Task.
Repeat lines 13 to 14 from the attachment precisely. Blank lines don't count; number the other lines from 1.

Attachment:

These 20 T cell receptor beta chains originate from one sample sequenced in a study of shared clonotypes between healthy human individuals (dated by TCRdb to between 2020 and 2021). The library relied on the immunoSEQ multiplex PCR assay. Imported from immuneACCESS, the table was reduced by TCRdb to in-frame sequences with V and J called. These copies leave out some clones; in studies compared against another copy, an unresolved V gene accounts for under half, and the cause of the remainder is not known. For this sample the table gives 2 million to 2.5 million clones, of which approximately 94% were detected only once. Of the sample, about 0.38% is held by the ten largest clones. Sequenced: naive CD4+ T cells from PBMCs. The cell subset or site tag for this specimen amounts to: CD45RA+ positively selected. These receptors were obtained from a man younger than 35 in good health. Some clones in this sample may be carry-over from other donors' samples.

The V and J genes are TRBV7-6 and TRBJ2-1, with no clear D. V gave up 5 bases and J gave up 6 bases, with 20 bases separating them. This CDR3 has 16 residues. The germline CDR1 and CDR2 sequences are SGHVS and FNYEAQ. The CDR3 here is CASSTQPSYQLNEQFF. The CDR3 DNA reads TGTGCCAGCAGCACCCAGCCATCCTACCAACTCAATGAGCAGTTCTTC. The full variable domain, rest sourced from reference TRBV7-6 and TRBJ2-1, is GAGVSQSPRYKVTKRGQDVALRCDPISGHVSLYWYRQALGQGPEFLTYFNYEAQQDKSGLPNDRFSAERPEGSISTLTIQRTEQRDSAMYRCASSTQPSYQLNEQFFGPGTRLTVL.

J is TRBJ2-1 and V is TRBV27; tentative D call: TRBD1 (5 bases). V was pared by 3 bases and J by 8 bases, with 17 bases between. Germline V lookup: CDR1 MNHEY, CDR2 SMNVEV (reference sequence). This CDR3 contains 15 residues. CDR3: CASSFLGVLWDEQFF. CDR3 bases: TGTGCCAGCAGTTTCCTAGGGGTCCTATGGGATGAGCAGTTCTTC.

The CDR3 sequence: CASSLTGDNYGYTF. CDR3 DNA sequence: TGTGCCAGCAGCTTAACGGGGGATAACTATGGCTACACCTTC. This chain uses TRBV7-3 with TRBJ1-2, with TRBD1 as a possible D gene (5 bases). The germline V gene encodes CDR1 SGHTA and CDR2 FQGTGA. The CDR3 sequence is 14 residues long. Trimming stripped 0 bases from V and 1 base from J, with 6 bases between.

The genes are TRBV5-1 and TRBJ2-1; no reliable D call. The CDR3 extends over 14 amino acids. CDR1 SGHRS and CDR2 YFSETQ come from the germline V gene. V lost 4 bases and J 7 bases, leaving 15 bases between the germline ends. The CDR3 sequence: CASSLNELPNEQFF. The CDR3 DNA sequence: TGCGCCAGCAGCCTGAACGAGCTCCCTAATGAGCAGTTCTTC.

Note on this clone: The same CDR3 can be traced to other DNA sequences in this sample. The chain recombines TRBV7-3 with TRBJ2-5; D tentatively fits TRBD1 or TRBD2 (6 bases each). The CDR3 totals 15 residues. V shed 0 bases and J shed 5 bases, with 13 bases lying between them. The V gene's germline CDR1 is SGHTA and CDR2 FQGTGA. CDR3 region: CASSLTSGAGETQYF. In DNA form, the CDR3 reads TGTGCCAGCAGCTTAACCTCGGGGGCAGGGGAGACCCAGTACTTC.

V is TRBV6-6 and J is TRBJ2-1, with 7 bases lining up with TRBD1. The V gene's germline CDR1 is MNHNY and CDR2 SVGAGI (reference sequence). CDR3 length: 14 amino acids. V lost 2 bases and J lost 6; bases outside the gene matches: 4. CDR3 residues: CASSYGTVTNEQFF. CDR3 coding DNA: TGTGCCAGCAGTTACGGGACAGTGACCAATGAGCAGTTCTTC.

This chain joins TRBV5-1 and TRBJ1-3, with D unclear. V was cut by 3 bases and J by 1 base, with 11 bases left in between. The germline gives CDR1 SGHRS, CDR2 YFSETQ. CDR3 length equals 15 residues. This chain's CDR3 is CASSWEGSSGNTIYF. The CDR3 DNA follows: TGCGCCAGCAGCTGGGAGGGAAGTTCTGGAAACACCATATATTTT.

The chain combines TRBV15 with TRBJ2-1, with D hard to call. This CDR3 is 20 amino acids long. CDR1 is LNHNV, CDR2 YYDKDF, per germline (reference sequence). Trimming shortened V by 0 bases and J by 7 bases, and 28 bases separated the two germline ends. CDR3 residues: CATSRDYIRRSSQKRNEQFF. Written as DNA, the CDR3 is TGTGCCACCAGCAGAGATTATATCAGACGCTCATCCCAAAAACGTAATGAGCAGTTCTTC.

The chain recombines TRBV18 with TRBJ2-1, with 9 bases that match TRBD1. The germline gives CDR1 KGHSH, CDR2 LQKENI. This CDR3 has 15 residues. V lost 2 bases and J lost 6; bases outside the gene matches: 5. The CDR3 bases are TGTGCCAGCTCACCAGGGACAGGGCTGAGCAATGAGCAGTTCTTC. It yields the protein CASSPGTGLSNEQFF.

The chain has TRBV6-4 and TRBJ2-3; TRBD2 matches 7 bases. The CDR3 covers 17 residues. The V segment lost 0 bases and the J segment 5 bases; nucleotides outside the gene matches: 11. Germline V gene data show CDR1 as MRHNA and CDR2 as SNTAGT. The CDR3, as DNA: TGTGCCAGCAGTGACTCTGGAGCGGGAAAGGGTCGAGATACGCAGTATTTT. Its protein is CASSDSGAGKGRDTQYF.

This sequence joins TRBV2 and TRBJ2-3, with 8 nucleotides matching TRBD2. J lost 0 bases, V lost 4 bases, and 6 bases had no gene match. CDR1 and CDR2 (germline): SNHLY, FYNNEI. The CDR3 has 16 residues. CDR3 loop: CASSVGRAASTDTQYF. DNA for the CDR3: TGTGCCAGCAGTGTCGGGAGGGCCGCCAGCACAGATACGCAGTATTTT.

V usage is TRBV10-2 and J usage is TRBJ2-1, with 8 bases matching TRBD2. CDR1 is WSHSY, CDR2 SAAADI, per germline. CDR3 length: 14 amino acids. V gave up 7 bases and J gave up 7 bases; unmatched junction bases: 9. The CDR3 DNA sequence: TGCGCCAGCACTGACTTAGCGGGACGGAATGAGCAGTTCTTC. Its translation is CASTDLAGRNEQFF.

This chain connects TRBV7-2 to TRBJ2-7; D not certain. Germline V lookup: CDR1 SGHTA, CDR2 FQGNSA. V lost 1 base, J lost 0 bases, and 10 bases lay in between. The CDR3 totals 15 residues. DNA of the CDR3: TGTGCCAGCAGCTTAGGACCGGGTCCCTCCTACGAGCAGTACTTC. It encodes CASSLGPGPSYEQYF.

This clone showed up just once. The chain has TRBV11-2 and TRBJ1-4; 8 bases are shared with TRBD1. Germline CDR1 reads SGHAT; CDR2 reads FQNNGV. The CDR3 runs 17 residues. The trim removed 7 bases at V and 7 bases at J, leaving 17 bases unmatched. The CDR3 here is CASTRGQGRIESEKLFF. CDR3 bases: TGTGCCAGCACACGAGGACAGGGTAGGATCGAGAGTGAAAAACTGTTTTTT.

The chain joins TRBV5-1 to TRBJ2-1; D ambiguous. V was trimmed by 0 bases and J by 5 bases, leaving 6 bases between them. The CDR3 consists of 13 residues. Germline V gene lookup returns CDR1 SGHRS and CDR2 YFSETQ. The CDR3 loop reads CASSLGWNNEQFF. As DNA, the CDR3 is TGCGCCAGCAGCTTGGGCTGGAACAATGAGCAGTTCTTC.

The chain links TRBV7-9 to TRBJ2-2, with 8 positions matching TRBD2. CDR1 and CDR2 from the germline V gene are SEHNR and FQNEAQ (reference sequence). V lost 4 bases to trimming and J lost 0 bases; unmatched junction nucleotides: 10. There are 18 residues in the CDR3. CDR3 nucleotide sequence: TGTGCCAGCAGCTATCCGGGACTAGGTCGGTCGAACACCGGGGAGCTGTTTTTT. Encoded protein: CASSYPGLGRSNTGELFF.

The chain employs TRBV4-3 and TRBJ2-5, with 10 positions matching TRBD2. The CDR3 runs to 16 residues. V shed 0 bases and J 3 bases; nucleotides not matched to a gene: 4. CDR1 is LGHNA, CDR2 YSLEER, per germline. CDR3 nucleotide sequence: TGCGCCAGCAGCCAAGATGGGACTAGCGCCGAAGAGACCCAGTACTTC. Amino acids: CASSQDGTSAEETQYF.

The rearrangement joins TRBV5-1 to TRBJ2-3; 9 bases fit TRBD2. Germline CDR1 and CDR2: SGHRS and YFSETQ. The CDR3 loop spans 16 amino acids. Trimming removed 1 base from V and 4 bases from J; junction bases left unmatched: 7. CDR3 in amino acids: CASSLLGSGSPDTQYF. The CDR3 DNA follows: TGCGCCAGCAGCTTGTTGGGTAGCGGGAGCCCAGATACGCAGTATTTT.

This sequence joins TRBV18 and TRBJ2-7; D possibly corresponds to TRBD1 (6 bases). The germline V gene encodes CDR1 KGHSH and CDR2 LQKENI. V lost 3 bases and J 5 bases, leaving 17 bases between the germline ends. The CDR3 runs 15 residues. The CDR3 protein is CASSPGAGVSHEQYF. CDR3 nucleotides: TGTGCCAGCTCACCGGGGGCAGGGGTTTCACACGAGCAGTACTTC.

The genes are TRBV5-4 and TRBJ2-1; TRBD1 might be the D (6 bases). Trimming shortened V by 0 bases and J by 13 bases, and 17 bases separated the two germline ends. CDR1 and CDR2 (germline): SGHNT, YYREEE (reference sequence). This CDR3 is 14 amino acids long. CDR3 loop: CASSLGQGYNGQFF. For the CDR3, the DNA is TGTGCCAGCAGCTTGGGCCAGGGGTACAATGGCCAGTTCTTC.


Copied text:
V usage is TRBV10-2 and J usage is TRBJ2-1, with 8 bases matching TRBD2. CDR1 is WSHSY, CDR2 SAAADI, per germline. CDR3 length: 14 amino acids. V gave up 7 bases and J gave up 7 bases; unmatched junction bases: 9. The CDR3 DNA sequence: TGCGCCAGCACTGACTTAGCGGGACGGAATGAGCAGTTCTTC. Its translation is CASTDLAGRNEQFF.

This chain connects TRBV7-2 to TRBJ2-7; D not certain. Germline V lookup: CDR1 SGHTA, CDR2 FQGNSA. V lost 1 base, J lost 0 bases, and 10 bases lay in between. The CDR3 totals 15 residues. DNA of the CDR3: TGTGCCAGCAGCTTAGGACCGGGTCCCTCCTACGAGCAGTACTTC. It encodes CASSLGPGPSYEQYF.